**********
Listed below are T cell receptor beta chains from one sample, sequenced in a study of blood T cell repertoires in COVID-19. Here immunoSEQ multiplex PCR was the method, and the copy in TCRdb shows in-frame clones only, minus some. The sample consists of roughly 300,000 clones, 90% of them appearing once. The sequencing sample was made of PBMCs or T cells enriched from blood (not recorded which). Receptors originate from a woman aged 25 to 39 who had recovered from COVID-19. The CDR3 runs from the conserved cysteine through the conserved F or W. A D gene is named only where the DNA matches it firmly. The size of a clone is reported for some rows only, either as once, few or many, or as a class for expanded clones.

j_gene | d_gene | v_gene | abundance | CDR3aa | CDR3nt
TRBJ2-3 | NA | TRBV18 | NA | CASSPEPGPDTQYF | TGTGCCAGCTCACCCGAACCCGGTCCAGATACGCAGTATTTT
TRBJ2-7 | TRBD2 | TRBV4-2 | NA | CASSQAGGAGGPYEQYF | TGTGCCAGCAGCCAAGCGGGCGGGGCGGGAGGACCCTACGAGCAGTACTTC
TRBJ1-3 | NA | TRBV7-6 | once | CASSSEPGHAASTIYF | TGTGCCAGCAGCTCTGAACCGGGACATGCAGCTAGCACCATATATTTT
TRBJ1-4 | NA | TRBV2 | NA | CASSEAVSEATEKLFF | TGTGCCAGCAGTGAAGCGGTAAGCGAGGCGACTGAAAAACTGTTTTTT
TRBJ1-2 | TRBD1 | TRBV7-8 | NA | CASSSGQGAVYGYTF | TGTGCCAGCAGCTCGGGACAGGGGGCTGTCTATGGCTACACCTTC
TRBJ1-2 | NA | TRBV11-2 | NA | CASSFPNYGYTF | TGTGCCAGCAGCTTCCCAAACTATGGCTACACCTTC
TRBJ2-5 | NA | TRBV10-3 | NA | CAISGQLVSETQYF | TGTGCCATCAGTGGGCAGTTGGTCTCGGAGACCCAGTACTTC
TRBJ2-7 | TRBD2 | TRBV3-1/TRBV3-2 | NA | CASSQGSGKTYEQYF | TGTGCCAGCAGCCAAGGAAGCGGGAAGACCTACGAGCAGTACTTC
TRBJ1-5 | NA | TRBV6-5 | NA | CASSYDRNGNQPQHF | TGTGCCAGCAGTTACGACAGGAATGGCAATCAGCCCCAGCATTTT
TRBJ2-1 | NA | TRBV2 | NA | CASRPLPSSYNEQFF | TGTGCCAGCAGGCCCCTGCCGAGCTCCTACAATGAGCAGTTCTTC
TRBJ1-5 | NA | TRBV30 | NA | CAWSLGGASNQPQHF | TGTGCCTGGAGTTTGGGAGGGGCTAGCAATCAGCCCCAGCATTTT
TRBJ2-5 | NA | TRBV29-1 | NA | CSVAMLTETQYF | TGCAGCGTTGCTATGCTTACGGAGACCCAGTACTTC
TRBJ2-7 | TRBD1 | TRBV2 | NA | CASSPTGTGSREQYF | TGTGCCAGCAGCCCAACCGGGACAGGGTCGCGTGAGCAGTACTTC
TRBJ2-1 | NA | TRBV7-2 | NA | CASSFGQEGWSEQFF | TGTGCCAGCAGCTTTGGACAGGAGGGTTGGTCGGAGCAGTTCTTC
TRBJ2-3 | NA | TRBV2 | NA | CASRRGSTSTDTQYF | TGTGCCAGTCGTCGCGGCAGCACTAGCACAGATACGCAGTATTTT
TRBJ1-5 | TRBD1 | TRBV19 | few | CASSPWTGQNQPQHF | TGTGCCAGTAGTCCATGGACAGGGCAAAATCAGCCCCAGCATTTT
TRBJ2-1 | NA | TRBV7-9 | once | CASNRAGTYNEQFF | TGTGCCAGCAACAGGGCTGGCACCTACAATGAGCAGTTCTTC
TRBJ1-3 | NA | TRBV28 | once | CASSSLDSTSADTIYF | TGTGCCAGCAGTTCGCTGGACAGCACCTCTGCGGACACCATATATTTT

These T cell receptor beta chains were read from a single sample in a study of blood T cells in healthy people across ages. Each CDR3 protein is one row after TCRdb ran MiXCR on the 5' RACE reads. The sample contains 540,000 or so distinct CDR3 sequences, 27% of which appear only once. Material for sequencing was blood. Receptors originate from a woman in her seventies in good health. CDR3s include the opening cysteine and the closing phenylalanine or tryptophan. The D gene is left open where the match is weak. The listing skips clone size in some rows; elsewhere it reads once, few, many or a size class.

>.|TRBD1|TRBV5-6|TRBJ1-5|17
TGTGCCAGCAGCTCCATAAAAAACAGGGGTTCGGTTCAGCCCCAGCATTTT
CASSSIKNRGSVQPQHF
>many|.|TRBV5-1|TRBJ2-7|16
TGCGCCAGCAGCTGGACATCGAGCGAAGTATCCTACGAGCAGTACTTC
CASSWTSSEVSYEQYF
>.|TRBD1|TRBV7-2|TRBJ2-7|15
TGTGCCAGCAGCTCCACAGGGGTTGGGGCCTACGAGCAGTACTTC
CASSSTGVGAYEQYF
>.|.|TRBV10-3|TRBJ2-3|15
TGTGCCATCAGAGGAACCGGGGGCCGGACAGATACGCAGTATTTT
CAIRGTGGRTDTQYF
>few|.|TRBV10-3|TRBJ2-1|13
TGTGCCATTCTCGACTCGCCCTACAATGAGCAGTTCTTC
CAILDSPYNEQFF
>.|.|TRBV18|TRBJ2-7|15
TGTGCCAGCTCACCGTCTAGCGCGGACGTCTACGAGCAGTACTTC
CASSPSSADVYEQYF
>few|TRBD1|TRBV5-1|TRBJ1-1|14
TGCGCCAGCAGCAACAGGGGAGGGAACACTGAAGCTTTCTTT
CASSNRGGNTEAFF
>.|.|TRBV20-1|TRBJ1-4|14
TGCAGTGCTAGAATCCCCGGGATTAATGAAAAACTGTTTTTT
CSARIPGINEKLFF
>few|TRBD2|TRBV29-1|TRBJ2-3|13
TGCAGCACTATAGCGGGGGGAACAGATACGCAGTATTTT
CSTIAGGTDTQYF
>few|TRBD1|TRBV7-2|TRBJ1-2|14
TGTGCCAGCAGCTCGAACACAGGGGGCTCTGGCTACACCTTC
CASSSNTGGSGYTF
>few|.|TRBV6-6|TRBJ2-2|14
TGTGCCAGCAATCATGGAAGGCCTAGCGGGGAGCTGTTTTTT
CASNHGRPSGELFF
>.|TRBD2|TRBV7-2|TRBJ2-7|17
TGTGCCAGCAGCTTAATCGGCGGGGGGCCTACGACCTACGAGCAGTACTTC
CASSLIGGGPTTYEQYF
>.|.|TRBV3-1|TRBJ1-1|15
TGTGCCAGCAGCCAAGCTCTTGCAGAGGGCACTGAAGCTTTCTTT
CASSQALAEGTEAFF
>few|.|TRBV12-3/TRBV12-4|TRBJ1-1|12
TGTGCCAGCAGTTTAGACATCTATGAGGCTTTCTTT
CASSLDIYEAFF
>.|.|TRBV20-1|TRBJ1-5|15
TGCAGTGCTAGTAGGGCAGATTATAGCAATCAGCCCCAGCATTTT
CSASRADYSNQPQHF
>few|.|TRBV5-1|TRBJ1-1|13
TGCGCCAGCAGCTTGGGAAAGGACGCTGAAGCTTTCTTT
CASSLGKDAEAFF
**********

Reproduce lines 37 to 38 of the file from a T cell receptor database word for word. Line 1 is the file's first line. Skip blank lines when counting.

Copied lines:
>.|.|TRBV18|TRBJ2-7|15
TGTGCCAGCTCACCGTCTAGCGCGGACGTCTACGAGCAGTACTTC